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Russia bans ‘insulting’ satirical movie about Stalin’s death

In this file photo, An artist holds a portrait of former Soviet leader Josef Stalin as communist party supporters marking the anniversary of Stalin's birth outside the GUM, State Department store decorated with New Year and Christmas illumination in Moscow's Red Square, Russia. Russia's Culture Ministry on Jan. 23, 2018 has banned the satirical film about Soviet dictator Josef Stalin's death two days before its scheduled release. (AP)
MOSCOW: Russia has banned “Death of Stalin,” a dark, satirical movie from British director Armando Iannucci, saying many Russians would find it an insulting mockery of the country’s Soviet past.
The film, which focuses on back-stabbing and in-fighting among the Soviet leader’s closest allies as they vie for power immediately after his 1953 death, had been privately viewed by culture ministry officials and advisers.
Vladimir Medinsky, the culture minister, said on Tuesday his ministry had received a number of complaints after the showing which had prompted him to withdraw its general release license.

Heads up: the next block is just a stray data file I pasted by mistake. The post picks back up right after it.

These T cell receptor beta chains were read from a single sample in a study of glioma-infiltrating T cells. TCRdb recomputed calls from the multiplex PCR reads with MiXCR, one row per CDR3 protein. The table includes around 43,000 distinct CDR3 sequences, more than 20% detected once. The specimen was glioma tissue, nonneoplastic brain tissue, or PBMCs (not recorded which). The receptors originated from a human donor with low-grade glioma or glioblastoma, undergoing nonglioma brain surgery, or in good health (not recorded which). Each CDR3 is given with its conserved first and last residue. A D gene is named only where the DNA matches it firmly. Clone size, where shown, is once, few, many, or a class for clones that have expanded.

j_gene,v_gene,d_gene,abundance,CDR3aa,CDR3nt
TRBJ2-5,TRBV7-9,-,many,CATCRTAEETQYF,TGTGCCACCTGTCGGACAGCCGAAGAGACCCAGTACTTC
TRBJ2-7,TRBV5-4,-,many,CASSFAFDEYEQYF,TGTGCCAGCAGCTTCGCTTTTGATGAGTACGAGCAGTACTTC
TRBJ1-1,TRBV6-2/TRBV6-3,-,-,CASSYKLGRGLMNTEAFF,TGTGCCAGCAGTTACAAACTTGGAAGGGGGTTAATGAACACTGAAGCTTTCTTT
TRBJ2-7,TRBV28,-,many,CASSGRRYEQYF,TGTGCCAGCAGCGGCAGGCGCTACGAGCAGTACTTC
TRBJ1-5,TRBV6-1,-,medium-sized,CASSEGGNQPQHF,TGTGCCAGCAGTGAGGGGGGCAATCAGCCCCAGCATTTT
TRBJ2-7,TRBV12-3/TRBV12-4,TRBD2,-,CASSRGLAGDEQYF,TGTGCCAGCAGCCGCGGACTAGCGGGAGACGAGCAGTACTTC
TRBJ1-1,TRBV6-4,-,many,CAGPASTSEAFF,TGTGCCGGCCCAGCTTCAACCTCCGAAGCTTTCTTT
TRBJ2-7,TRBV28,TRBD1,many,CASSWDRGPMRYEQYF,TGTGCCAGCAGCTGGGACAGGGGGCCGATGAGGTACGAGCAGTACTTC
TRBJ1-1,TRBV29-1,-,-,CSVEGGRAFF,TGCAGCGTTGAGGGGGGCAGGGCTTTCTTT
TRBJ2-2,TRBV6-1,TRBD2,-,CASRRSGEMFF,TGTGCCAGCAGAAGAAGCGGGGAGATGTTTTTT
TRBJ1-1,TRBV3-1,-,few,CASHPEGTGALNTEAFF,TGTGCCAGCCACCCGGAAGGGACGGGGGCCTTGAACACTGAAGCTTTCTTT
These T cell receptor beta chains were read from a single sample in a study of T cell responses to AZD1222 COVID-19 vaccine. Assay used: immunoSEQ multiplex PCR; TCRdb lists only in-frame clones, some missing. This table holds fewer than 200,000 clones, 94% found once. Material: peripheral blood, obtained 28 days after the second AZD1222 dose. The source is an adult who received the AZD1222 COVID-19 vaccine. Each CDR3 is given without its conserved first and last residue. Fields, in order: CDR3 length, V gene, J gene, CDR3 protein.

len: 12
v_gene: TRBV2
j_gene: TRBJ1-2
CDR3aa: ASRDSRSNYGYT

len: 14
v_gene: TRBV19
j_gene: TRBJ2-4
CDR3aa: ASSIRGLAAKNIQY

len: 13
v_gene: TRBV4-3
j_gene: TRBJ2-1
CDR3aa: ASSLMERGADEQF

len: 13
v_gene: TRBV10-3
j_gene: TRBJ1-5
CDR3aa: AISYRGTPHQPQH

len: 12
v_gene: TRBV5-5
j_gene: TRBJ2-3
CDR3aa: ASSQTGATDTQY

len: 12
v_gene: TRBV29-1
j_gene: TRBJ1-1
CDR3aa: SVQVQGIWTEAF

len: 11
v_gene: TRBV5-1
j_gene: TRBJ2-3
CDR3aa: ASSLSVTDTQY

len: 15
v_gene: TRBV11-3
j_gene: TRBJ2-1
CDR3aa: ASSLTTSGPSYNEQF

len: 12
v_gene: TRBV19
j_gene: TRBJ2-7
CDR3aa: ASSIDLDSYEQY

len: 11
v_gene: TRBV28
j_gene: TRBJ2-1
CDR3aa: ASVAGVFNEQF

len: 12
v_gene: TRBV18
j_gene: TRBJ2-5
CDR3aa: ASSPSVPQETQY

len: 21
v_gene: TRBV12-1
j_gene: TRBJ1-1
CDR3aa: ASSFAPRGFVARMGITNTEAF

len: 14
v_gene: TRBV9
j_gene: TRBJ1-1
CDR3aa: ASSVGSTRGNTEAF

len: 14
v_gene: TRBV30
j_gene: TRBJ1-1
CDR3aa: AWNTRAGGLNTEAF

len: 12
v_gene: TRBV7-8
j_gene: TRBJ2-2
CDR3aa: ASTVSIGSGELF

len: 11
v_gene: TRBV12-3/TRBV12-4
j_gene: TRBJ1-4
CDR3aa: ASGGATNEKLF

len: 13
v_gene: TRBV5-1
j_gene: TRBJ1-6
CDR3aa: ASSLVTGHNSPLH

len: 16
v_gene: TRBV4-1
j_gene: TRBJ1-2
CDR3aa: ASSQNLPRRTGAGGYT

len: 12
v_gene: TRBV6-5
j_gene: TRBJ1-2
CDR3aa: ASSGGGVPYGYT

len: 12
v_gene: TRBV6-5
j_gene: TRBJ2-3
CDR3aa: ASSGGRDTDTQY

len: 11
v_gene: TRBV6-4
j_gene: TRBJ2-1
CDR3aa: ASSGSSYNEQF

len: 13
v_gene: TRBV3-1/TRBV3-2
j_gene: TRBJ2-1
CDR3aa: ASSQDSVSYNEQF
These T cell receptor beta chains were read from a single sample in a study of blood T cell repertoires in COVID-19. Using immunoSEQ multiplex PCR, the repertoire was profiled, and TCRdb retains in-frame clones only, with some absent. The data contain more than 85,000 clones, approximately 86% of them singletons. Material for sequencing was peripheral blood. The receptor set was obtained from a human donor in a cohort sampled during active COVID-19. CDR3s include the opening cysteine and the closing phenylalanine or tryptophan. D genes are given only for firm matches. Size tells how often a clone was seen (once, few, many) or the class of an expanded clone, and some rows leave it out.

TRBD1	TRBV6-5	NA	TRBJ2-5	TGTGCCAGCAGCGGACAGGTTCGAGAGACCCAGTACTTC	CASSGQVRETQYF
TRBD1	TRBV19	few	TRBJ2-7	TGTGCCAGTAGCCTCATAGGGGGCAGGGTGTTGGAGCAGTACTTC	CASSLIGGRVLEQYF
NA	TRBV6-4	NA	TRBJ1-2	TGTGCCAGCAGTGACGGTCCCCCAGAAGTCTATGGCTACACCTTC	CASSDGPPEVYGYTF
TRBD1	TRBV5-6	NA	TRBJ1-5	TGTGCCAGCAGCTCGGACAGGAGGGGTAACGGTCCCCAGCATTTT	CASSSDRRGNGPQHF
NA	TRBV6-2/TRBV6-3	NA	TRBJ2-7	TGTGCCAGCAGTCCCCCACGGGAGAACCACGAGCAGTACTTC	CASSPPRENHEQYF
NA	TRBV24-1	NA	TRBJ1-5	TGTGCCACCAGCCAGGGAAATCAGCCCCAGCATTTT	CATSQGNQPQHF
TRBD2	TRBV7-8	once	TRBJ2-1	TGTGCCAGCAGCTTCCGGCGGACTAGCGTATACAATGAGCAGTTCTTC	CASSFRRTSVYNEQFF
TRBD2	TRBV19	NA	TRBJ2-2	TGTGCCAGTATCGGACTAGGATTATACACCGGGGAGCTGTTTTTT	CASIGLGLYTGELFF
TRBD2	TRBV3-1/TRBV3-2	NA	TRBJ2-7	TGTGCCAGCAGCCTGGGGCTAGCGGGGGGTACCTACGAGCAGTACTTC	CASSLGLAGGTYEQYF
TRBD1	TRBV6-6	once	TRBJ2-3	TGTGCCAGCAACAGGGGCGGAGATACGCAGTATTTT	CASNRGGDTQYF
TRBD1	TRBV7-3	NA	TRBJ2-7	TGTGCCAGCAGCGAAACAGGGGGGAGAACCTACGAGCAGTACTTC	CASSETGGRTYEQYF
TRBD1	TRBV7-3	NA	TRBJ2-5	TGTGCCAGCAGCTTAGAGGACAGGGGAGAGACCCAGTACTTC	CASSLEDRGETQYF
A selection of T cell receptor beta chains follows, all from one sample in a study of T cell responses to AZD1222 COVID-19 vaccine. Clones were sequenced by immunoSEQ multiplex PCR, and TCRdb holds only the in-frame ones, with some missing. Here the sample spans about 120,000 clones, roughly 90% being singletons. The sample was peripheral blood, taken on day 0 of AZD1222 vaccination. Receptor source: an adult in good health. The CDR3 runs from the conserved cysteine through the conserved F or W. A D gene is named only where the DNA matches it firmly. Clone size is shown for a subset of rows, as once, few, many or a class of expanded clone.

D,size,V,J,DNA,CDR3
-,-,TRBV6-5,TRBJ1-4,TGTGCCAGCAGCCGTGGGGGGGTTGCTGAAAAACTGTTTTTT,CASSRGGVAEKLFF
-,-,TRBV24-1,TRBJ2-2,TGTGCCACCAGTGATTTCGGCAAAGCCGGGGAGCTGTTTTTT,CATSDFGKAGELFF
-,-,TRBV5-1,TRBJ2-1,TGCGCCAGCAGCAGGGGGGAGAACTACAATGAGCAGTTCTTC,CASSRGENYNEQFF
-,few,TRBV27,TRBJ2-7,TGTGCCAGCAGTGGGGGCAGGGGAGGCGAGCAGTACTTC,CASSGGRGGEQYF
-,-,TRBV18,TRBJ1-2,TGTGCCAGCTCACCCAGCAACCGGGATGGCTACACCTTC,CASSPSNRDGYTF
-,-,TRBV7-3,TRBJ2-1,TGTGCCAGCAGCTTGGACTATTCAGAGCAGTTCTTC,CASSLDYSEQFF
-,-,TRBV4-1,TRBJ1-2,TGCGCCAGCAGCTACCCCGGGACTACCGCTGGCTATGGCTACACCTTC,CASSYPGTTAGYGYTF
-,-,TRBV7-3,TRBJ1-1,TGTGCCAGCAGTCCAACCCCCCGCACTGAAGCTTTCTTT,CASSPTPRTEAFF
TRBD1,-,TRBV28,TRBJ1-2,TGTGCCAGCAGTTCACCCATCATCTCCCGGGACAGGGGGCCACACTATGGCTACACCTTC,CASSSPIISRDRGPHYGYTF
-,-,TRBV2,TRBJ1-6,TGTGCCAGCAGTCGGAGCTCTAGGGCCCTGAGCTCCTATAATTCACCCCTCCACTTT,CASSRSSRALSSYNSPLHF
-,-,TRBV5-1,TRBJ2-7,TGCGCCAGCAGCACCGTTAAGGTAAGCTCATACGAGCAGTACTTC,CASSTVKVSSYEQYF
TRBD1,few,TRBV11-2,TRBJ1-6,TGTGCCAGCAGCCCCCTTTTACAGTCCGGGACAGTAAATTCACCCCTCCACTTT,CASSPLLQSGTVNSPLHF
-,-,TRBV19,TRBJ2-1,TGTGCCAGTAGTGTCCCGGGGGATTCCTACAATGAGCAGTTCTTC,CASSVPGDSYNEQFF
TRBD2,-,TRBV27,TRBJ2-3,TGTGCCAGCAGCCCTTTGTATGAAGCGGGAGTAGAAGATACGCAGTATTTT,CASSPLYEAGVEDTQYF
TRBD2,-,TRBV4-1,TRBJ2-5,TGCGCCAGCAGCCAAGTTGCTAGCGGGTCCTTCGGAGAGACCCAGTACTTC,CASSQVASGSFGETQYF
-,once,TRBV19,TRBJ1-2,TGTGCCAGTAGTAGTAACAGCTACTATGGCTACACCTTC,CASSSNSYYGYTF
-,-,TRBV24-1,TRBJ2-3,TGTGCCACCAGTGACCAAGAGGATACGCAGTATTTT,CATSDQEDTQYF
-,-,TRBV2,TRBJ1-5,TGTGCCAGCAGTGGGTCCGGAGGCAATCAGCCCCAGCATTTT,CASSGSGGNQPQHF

“Many people of the older generation, and not only, will regard it as an insulting mockery of all the Soviet past, of the country that defeated fascism and of ordinary people, and what’s even worse, even of the victims of Stalinism,” Medinsky said in a statement.
Iannucci, the film’s director, said he had not lost hope the Russian authorities would perform a U-turn.
“All the Russians we’ve shown the film to so far, including Russian journalists, have said how much they enjoyed and appreciated the film,” he said. “They say two things: it’s funny, but it’s true. I’m still confident we can get it in cinemas.”